Want to know how to kill your company’s reputation and alienate your customer base? Want to get blacklisted? Want your open rates to be appallingly low and dismal? Then spam your entire customer base.
I couldn’t agree more with Graham Chapman. I don’t like spam! I don’t like sending or receiving it. But what is spam? When does an email become spam?
Spam has become somewhat of a nebulous term. The given internet definition is junk mail or unsolicited bulk emails. Junk mail is somewhat abstract, and should we consider all unsolicited emails spam?
Just because you don’t end up in the spam file, doesn’t mean you haven’t spammed your audience and vice versa. Spam is more a matter of intent and practices. Do you want to bring value or do you want to spam?
As marketers we should consider spam more of an adjective. In other words don’t be “spammy.”
Unless you’re sending opt-in emails that contain fresh news, a daily email is probably too much. If you’re providing something of interest that will empower your customer then once or twice a week will be sufficient.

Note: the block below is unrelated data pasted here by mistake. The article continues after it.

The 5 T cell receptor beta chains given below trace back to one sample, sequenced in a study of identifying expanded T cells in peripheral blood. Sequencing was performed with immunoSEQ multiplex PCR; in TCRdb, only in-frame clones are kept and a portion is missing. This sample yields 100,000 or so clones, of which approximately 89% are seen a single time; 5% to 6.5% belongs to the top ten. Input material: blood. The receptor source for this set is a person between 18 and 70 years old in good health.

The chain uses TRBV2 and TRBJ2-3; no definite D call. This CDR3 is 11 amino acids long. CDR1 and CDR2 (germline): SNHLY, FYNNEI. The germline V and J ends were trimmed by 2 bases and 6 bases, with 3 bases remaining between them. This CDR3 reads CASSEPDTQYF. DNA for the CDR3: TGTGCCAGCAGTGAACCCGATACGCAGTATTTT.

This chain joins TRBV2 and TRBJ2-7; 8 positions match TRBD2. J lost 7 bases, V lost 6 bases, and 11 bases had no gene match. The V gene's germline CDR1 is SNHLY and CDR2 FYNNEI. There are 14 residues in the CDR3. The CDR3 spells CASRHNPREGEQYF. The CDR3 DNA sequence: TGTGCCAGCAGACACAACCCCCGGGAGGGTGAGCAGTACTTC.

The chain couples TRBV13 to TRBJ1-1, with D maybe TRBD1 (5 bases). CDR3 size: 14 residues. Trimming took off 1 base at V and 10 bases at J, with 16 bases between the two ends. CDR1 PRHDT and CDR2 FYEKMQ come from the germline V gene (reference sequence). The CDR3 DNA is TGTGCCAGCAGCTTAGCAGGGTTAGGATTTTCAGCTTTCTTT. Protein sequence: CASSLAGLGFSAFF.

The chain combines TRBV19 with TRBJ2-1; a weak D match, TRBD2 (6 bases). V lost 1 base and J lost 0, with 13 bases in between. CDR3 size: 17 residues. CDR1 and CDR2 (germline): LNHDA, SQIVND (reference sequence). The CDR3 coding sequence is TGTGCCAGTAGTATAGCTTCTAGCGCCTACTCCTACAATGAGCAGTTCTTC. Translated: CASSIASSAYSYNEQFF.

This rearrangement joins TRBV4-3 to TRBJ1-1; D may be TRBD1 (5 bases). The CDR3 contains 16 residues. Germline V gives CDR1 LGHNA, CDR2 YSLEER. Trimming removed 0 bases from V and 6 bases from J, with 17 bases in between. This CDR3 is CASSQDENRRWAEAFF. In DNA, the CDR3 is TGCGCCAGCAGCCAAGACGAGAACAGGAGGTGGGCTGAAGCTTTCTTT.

Not every communication should ask your clients to buy something. You have to limit the times you ask your customers to spend money. If everything you send is a sales pitch, people will ignore you and write you off as spam.
How are you getting the email addresses for your campaigns? Mining email addresses with shady tactics won’t inspire your audience to continue to listen to future communications.
Just be descriptive with your subject line. Don’t try to sell or promote new deals. Tell your customers exactly what they are getting in the email. This will also help with staying out of spam filters.
Don’t form gate every bit of content you send out. If you deliver content that helps your customers better run their businesses without requiring them to fill out a form, people will trust emails from your inbox.